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Experimental radio, microwaves and gravitation

Instrumental activity at radio wavelengths involves two, partially overlapping, scientific communities in Italy, with different scientific objectives. Radio astronomy uses, above all, coherent receivers connected to digital electronic systems for the analysis of the converted signal, on ground-based telescopes with ever larger collecting areas. To increase further the baselines of interferometric systems, possible space missions are being studied.

The study of the CMB (Cosmic Microwave Background), that is, the first light in the Universe, is today carried out using coherent (radio), incoherent (bolometers) and cryogenic quantum receivers, for ground-based telescopes, balloons (Boomerang), and space missions (Planck). Lastly, gravitational experiments using radio science are carried out with interplanetary probes, using, above all, precise radio tracking measurements.

The long journey of human missions to Mars and back to Earth

Aug 09, 2021

The long journey of human missions to Mars and back to Earth The Embassy of Italy, in collaboration with the Italian Cultural Institute in Sydney and the Australian Academy of Science, invites you to an Italian Night with Five Southern Stars!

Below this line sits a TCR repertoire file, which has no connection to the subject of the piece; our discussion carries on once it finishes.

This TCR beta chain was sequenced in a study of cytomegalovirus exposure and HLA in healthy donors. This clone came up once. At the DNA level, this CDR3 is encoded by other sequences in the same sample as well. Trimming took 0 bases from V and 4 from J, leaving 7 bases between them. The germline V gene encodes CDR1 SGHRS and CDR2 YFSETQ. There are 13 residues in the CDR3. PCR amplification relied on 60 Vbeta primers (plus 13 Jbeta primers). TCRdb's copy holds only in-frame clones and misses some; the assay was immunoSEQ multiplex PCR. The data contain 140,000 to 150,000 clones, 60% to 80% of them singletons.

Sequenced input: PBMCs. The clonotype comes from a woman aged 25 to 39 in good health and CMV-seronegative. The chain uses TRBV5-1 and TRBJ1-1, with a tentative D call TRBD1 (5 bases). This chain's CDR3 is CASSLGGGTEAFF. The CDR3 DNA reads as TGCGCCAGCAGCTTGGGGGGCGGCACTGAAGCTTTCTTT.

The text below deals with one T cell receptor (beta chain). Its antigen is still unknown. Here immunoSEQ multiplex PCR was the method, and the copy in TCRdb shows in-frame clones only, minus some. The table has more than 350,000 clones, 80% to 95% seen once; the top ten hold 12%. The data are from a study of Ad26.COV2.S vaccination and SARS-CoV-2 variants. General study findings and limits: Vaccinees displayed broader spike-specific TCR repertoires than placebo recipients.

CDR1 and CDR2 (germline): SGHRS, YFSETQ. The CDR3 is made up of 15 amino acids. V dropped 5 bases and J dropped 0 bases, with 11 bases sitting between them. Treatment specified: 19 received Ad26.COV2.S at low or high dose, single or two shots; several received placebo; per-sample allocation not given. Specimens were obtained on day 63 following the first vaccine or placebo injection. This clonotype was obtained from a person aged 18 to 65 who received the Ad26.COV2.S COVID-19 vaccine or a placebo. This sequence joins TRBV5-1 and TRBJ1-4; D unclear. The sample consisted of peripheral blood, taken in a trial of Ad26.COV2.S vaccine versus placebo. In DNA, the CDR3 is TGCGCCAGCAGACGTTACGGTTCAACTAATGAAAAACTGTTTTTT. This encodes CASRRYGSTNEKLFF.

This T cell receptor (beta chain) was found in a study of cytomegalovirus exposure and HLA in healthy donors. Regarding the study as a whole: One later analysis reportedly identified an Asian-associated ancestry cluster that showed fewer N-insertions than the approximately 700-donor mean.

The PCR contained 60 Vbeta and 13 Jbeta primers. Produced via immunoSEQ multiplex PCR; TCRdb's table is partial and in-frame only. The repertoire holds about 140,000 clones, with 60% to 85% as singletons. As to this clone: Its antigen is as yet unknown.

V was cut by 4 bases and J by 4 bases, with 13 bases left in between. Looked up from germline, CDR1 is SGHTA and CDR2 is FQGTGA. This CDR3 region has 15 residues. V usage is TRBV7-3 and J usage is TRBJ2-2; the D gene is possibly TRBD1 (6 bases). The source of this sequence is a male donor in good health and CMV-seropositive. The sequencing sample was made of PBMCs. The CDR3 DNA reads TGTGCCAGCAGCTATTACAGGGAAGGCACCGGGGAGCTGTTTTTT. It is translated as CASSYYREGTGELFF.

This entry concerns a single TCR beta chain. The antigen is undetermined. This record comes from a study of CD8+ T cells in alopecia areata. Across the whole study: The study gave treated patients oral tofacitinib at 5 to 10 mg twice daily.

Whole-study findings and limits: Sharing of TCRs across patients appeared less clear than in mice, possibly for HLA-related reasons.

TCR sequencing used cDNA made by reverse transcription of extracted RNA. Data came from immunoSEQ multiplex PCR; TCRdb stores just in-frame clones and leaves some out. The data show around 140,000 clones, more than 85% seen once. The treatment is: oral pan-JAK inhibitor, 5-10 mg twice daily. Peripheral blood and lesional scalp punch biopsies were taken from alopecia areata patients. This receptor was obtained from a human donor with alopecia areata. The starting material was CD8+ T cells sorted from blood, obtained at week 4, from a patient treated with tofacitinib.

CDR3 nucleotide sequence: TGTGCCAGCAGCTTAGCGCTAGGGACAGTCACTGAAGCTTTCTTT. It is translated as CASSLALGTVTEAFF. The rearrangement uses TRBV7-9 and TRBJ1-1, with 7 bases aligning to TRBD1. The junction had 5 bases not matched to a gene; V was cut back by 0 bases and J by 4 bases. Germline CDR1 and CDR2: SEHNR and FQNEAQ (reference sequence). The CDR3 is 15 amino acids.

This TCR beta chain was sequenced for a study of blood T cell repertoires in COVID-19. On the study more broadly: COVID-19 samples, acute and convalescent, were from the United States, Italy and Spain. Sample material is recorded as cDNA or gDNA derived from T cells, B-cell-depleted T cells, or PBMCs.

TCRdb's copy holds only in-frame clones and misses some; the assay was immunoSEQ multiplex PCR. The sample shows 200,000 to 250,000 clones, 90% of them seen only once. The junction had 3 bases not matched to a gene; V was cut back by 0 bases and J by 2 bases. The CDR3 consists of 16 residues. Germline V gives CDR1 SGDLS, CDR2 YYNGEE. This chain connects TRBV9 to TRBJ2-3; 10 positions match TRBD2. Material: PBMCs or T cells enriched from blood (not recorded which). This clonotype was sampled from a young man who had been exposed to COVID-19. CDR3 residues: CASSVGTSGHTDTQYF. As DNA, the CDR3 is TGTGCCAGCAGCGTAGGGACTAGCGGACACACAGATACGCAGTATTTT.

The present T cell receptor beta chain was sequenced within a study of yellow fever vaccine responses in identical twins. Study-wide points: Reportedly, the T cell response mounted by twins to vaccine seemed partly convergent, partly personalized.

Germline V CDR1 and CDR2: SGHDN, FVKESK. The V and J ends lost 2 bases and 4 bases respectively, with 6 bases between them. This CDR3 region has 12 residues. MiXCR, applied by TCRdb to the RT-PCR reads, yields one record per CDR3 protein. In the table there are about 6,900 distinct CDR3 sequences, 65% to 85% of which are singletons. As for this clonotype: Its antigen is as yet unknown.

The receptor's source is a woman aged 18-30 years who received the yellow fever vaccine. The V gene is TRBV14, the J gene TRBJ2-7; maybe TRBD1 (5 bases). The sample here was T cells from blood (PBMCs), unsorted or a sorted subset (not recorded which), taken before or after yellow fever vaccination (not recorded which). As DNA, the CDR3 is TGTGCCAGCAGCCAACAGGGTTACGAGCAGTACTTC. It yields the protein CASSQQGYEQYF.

Gaia draws a new map of the galactic spirals

Jul 28, 2021

Gaia draws a new map of the galactic spirals An international team led by researchers of the the Italian National Institute for Astrophysics (INAF) has compiled the most detailed map yet of the Milky Way’s spiral structure within about 16,000 light years from the Sun, by making use of the position and brightness of around 600,000 young stars measured by Gaia, the European Space Agency’s star surveyor

The morphology of the X-ray afterglows and of the jetted GeV emission in long gamma-ray bursts

May 12, 2021

The morphology of the X-ray afterglows and of the jetted GeV emission in long gamma-ray bursts In a new article published in the Monthly Notices of the Royal Astronomical Society, an ICRA-ICRANet research team (some of them INAF associates) sheds light on the mass and spin of stellar-mass BHs from an extensive analysis of long-duration GRBs